YP Comment: Corporate laws: May pays price. Brexit and responsible business

AS the Government sets out a Green Paper on corporate governance, the precursor to future legislation on ethical business practices, Theresa May needs to tread carefully to avoid compromising her credibility '“ or Britain's future prospects post-Brexit.

Should Theresa May legislate on corporate governance?

If Mrs May’s promise of workers on company boards to tackle boardroom abuses does not come to pass, it will be very quickly portrayed as the Prime Minister’s broken promise – and this, after all, is one of the eye-catching policies which so endeared the then Home Secretary to Tory MPs when David Cameron quit.

Even though many will welcome Mrs May’s more consensual approach rather than following the more knee-jerk example followed by some of her predecessors who did not always think through the consequences of their pronouncements, it does offer scope for opponents and those with most to lose – namely irresponsible business executives – to bring undue influence to bear on the ensuing debate as Labour risks opposing the Government just for the sake of doing so.

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An issue prompted by the abuses at BHS and Sports Direct, Mrs May needs to balance a desire to get tough with those ‘rotten apples’ who do give capitalism a bad name with a need to maintain Britain’s competitive advantage as the country prepares to leave the European Union.

Given the Government’s stance appears to amount to little more than “have cake and eat it” according to scribbled notes from one meeting, and given how the public finances are so stretched that planned cuts to corporation tax cannot be more ambitious, it’s equally important that British businesses are not compelled to follow rules of engagement which are more draconian than those abided by their rivals in the EU and beyond.

As such, it might still be prudent for Mrs May to see if her more laudable objectives can be introduced without cumbersome one-size-fits-all legislation which might prove to be counter-productive. After all, the most responsible employers won’t be waiting for new laws to be passed before they take more notice of their workforce or the verdict of shareholders on contentious issues like the remuneration of top executives. They will already be doing so.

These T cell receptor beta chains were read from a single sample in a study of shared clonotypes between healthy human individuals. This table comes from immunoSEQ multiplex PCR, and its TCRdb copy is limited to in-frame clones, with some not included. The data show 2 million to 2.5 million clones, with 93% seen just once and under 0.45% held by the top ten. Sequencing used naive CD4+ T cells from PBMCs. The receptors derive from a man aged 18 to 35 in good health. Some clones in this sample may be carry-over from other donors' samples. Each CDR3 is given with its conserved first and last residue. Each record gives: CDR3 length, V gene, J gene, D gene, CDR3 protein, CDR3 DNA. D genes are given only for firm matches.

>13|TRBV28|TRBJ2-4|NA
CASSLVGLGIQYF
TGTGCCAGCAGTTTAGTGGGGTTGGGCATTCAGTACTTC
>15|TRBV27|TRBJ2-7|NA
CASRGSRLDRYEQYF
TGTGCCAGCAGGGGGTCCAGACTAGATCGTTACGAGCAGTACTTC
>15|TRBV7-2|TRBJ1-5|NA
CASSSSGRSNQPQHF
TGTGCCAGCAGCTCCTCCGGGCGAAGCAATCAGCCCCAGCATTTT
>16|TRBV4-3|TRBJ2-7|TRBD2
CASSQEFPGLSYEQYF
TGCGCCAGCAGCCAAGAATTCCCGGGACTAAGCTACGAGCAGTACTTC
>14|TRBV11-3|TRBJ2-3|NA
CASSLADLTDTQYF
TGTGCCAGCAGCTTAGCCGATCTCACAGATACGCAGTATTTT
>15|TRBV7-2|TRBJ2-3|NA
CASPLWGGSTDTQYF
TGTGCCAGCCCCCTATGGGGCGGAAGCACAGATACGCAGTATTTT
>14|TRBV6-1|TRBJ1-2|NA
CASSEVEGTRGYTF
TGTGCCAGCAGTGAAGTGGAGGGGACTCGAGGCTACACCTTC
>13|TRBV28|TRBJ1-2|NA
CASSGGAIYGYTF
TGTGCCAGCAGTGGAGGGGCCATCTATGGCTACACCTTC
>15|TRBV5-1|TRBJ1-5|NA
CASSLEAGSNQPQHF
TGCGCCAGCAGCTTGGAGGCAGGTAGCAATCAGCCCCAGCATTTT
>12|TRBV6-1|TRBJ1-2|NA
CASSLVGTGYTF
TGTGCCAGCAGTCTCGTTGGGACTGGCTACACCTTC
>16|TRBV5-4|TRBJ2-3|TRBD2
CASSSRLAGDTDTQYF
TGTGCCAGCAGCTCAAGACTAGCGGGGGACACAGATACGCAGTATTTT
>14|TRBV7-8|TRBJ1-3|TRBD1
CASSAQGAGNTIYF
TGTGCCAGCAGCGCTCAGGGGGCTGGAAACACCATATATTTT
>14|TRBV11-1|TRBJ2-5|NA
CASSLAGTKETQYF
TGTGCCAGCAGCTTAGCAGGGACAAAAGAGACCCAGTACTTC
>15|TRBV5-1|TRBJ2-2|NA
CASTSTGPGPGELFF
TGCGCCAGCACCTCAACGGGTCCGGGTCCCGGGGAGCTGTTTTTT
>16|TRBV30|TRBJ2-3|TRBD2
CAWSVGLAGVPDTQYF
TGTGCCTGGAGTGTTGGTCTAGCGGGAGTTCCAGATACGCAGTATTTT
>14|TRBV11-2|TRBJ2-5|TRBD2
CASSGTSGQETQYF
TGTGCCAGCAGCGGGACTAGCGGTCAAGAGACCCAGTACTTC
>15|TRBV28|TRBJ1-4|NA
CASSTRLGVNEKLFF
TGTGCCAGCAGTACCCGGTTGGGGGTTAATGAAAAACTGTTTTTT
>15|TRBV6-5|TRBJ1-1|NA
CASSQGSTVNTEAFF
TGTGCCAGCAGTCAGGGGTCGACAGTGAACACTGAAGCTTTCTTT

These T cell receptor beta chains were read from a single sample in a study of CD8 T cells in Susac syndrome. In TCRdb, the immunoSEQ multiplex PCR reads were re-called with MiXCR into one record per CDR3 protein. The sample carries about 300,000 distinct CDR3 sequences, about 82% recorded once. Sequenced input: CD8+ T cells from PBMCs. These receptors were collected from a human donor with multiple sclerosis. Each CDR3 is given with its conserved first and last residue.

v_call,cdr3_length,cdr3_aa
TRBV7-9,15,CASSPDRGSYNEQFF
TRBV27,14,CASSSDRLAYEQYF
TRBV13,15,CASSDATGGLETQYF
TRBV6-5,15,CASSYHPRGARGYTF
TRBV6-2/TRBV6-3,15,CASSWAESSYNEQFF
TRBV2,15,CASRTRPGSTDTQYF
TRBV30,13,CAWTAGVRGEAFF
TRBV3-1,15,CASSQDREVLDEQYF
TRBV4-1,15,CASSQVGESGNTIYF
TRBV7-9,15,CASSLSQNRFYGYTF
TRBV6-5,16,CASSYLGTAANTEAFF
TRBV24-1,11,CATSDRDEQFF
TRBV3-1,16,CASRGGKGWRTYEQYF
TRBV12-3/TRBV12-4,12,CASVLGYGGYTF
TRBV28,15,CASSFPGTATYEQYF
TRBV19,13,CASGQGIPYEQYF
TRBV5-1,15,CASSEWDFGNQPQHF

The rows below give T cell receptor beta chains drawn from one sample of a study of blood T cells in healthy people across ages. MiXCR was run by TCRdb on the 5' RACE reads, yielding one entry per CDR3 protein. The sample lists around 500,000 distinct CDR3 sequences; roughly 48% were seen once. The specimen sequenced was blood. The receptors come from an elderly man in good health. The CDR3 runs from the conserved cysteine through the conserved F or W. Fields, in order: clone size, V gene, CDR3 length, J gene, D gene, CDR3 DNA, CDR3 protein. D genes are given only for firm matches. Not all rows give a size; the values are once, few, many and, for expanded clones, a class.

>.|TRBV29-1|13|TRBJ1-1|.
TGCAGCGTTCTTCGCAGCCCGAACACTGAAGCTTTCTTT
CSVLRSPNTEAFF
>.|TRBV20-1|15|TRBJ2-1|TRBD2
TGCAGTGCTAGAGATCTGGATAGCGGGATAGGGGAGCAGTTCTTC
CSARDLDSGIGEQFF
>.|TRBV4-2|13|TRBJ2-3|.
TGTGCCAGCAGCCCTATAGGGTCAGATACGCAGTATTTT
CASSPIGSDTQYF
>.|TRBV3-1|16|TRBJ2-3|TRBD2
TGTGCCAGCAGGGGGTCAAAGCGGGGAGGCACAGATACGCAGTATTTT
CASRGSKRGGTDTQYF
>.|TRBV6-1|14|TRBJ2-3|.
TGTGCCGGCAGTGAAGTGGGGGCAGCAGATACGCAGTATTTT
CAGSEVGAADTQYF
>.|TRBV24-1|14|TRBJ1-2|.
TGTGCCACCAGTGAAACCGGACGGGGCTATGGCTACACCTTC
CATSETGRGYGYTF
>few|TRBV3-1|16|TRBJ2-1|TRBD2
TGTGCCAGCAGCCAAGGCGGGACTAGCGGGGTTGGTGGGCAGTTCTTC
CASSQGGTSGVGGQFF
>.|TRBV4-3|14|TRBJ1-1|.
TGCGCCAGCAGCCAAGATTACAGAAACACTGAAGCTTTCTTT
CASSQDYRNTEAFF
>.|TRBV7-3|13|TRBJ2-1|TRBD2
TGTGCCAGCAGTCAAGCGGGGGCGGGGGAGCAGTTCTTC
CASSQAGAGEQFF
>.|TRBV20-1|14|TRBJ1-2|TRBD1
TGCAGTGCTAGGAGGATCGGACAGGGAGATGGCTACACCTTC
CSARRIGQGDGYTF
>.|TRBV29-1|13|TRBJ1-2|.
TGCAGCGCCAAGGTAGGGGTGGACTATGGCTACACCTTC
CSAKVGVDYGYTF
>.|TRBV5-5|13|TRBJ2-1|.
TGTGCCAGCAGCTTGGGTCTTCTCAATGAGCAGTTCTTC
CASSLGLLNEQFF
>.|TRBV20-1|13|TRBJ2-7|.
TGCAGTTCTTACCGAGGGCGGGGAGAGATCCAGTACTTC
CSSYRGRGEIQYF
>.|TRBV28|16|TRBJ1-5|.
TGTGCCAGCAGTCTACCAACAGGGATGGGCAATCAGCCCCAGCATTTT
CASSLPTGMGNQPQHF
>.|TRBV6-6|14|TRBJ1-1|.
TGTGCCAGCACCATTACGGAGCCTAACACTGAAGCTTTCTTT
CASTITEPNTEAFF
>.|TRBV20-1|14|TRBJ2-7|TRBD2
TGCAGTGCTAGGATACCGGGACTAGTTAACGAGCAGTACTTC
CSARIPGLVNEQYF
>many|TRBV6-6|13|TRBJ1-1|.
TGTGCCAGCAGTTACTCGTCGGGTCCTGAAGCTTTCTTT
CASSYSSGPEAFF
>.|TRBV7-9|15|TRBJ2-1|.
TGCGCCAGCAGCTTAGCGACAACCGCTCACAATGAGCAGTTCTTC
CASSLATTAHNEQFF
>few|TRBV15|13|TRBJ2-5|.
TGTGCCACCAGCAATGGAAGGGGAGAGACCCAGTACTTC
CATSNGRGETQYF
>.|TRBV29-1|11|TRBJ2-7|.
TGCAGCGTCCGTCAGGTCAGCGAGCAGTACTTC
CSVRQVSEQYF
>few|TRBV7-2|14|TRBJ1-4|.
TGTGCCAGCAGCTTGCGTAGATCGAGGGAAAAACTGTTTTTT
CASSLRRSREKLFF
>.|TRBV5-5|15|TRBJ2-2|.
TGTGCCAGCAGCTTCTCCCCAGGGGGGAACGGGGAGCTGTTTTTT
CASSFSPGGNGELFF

Roads go to pot: Yorkshire’s transport logjam

IF it wasn’t for the fact that a hastily-repaired giant sinkhole in the middle of a busy road in Japan had started collapsing again, there would be much to admire from that country’s approach to infrastructure.

At least the Japanese got on with closing the chasm in a week – and then apologised when the road’s temporary reopening was delayed by a day. Contrast this with the pedestrian approach in Britain where potholes are left unrepaired for years and repairs to routes damaged by flooding last winter are still to be completed.

With poorly planned roadworks exacerbating delays – and the powers-that-be not even able to prioritise the timing of traffic lights in peak periods – it is little wonder that tailbacks in Hull, Sheffield, Bradford and Leeds now cost the Yorkshire economy £90m a year.

Even though there needs to be a change of mindset so construction projects are speeded up, the plain fact of the matter is this volume lost productivity will only increase, still further, unless the Government accepts that this region’s infrastructure is not fit for purpose and is going to pot. And while some say HS2 is an unnecessary folly, the failure of successive generations to invest in new roads, railways, cycleways and public transport is the major reason why Yorkshire will remain stuck in a jam. In all seriousness, the Japanese would not accept this. Why should Britain?

Football tragedies: Plane crash has echoes of Munich

THE chilling echoes with Munich, an unspeakable sporting disaster that claimed the lives, amongst others, of revered South Yorkshire footballers Tommy Taylor, Mark Jones and David Pegg, were self-evident as news emerged of a tragic plane crash in Colombia involving players, officials and journalists from Brazil’s Chapecoense team. Like the immortal ‘Busby Babes’ in 1958, this was a team of relatively young players representing their country in the latter stages of a prestigious continental tournament when calamity struck, and their deaths have already been widely mourned by the global football family.

It also puts into context tantrums about disputed decisions or water bottles kicked in frustration. Such unsporting outbursts are not even trivial when compared to the loss of an up-and-coming side which, by all accounts, had the world at its feet.